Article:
Having a rangefinder with you on a turkey hunt is a must, but turkeys have great eyesight so you’ll want to minimize your movement when you have a gobbler in range. There are a couple of ways to do this. First, set your decoys out at a distance that is well within your effective range. This will help to accomplish two things. First, having the decoys closer than your maximum effective range likely means that you will still be able to take a shot even if the tom hangs up beyond your decoys. Second, knowing the distance your decoys are away from you will allow them to serve as a reference point so you can estimate the distance on a gobbler if he happens to catch you off guard. If you’re in a situation where you don’t have your decoys set up, range natural land markers like easily identifiable trees, shrubs, or bunches of grass. Having things pre-ranged, regardless of whether they’re your decoys or natural land markers, will help you minimize movement and increase your chances of closing the deal on a gobbler.

PHOTO | Open Season TV

#4 Turkey Vitals and Shot Placement 

Traditional shot placement on a turkey with a shotgun is in the head and neck region. And although this is still a viable area to aim for with archery equipment, you will have more than just this option for a perfectly placed arrow. The goal of aiming for the head and neck region with your bow is generally to decapitate the bird and there are specific turkey broadheads designed just for this. But if you choose to use a more typical broadhead, a fixed or mechanical broadhead that you might use for deer hunting, you have a couple of other areas to choose from. The wing butt, right where the wing joins the body of the turkey, is a great shot if the bird happens to be broadside. This shot will allow you to break the wing and penetrate the heart and lungs. If the bird is facing away from you, then you can aim for the spine, or if strutting the anal vent. If you connect with this shot, then you will immediately paralyze and kill the bird. If the bird is facing towards you, then you can aim right where the beard connects to the breast. Again, this shot will likely sever the lungs and/or heart leading to a quick humane death.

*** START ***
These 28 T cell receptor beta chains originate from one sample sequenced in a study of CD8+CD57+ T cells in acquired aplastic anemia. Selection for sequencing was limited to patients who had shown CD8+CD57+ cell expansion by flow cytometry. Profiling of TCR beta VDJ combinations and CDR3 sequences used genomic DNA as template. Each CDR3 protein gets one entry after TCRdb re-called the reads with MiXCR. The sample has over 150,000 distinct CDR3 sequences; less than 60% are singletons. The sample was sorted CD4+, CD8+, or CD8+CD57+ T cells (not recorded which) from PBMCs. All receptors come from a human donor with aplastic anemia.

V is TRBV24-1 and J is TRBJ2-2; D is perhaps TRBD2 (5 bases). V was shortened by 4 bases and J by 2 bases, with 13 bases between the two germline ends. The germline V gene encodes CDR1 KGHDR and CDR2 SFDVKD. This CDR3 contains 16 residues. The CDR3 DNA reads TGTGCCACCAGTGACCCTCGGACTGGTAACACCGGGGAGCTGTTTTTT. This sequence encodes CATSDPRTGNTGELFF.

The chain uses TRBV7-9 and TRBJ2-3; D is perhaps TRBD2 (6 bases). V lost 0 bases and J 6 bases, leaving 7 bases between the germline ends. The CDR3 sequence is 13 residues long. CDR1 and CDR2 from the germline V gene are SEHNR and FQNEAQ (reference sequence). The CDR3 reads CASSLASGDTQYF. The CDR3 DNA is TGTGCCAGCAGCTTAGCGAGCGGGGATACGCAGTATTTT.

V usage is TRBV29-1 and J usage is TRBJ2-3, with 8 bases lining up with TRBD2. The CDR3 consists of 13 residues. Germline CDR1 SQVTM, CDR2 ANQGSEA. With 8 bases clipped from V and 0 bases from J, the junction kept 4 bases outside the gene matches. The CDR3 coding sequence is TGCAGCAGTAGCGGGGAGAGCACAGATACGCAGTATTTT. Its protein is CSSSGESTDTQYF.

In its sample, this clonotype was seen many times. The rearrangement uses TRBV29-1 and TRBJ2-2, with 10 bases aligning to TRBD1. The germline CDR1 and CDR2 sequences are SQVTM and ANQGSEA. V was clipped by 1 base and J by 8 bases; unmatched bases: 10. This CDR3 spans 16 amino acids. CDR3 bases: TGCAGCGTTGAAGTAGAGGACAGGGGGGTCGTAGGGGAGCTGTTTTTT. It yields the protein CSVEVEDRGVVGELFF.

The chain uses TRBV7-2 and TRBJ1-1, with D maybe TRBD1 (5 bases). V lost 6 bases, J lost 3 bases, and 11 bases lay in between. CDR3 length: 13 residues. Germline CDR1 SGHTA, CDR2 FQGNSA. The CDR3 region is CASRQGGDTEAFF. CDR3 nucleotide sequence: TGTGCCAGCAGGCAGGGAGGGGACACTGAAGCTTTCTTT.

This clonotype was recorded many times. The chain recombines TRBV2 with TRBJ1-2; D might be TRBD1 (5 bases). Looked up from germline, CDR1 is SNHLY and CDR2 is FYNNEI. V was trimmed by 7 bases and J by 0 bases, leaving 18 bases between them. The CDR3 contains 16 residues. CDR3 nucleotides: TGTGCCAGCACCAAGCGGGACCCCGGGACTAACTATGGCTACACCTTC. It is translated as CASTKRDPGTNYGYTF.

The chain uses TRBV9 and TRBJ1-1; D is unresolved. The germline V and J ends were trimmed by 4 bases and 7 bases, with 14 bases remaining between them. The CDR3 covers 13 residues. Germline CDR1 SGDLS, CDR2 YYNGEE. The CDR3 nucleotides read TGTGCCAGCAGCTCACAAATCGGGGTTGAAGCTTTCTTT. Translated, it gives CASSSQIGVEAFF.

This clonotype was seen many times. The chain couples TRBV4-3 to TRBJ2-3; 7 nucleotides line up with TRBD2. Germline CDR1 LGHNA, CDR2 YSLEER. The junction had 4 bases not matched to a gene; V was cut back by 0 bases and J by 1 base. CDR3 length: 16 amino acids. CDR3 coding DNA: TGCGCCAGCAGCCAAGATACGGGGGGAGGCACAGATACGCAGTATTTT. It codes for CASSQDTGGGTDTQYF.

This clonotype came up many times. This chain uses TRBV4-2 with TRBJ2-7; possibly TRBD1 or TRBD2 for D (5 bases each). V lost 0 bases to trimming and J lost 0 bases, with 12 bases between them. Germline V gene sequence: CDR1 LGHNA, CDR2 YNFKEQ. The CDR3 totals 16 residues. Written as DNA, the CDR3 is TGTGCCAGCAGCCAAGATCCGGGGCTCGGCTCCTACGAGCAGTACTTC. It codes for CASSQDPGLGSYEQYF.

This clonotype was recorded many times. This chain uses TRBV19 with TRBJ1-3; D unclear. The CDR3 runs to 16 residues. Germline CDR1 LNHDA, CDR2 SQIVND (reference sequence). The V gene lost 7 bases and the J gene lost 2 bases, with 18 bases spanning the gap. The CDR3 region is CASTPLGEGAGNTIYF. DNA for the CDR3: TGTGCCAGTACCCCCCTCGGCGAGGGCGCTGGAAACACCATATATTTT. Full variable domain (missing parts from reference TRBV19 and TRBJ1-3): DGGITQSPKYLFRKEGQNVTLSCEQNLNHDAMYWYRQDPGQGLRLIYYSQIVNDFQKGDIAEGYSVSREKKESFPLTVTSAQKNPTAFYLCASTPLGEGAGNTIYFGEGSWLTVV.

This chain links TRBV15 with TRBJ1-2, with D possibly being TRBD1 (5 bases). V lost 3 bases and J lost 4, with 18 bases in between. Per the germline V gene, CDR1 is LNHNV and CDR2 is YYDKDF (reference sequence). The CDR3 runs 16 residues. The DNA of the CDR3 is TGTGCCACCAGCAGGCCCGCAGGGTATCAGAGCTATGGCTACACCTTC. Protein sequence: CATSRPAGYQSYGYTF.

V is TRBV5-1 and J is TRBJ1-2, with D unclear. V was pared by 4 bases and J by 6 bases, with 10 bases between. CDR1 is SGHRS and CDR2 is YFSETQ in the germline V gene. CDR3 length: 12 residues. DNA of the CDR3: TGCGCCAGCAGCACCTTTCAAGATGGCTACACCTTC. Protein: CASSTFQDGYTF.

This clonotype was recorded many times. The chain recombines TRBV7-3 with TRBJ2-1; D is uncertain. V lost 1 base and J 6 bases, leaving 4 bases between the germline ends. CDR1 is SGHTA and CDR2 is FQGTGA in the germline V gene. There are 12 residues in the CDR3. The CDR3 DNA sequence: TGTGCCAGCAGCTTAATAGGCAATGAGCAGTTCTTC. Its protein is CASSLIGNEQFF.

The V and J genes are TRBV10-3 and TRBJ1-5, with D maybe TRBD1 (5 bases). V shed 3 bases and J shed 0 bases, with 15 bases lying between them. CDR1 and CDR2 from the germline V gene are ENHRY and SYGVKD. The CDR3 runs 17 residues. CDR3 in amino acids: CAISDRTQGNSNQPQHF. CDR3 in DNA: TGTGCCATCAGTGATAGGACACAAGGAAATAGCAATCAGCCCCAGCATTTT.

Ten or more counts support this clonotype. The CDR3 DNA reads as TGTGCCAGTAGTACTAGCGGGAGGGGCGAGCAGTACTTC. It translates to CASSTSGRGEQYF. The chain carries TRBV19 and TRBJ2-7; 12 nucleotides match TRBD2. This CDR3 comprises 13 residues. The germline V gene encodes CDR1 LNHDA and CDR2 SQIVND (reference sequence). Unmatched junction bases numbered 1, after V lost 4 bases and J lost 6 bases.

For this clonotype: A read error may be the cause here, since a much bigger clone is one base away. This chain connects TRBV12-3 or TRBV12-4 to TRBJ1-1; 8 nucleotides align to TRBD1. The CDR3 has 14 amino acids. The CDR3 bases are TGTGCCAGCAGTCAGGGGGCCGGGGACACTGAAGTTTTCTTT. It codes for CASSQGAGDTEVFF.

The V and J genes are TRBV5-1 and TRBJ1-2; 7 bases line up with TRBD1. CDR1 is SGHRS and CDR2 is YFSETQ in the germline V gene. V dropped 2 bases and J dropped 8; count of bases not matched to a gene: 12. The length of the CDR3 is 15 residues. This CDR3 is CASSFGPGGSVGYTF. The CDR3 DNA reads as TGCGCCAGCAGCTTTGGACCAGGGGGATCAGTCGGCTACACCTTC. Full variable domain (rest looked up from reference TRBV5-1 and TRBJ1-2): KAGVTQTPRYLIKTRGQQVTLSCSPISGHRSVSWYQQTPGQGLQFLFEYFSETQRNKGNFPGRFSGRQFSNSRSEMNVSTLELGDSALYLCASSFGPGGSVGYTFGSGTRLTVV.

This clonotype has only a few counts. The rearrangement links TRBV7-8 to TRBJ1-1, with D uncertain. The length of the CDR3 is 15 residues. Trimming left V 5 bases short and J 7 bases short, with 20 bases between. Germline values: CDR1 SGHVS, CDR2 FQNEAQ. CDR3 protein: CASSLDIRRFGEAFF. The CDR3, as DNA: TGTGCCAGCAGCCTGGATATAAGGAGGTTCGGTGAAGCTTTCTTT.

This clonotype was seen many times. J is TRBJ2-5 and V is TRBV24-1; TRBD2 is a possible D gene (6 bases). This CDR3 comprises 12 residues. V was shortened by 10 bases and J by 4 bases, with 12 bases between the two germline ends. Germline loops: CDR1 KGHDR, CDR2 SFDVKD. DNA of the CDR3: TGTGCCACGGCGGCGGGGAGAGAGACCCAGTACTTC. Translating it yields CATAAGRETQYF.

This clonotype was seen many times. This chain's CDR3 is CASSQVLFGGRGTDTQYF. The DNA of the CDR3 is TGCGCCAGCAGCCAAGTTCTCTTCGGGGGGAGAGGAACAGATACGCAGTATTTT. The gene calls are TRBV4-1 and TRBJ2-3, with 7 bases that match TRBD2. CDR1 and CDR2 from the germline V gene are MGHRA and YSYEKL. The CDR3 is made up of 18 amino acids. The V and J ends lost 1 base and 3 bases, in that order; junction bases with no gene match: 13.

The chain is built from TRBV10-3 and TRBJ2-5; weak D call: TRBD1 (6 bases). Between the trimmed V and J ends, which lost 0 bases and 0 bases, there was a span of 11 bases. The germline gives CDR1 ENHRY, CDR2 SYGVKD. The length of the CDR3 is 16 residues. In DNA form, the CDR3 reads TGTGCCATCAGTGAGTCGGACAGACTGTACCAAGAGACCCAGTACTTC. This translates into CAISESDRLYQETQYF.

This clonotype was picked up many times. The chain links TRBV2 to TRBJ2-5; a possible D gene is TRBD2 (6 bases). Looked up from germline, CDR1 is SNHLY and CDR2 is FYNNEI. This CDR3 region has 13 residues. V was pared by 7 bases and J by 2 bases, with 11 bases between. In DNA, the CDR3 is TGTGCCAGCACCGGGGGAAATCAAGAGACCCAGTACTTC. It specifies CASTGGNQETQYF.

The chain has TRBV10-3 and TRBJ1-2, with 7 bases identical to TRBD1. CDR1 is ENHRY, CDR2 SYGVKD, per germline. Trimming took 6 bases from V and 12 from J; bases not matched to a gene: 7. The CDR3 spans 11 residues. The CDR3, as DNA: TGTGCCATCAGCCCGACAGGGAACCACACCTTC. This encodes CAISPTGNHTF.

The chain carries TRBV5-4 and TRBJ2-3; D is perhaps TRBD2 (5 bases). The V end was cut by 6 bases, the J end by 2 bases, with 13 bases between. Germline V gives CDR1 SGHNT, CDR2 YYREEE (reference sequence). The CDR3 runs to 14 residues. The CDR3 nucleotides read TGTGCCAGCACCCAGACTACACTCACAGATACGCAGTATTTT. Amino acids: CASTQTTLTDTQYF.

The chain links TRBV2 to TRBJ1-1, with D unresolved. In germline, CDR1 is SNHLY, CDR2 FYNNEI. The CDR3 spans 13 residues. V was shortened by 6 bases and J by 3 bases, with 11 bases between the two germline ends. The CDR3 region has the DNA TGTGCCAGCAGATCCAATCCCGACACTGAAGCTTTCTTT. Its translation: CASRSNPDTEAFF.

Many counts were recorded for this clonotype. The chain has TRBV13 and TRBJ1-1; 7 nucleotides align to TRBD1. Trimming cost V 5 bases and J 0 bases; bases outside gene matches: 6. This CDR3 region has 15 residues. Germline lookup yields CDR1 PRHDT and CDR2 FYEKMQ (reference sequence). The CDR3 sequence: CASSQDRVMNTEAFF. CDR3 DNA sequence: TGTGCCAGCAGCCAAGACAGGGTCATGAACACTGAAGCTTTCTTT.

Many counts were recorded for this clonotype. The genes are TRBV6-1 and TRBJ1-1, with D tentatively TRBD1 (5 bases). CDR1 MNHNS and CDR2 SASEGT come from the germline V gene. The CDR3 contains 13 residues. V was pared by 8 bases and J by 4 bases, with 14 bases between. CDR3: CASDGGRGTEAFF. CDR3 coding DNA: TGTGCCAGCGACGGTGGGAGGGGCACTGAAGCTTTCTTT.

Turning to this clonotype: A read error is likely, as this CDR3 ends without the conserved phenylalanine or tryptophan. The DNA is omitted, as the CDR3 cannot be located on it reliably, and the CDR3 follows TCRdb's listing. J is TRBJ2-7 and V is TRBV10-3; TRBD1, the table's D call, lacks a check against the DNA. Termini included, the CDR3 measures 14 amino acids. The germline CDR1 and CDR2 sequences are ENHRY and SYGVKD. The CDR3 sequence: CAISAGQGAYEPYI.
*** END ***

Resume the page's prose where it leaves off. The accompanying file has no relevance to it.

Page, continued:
Keep these bow hunting turkey tips in mind if you find yourself chasing gobblers with your bow this spring. They may just help you close the deal!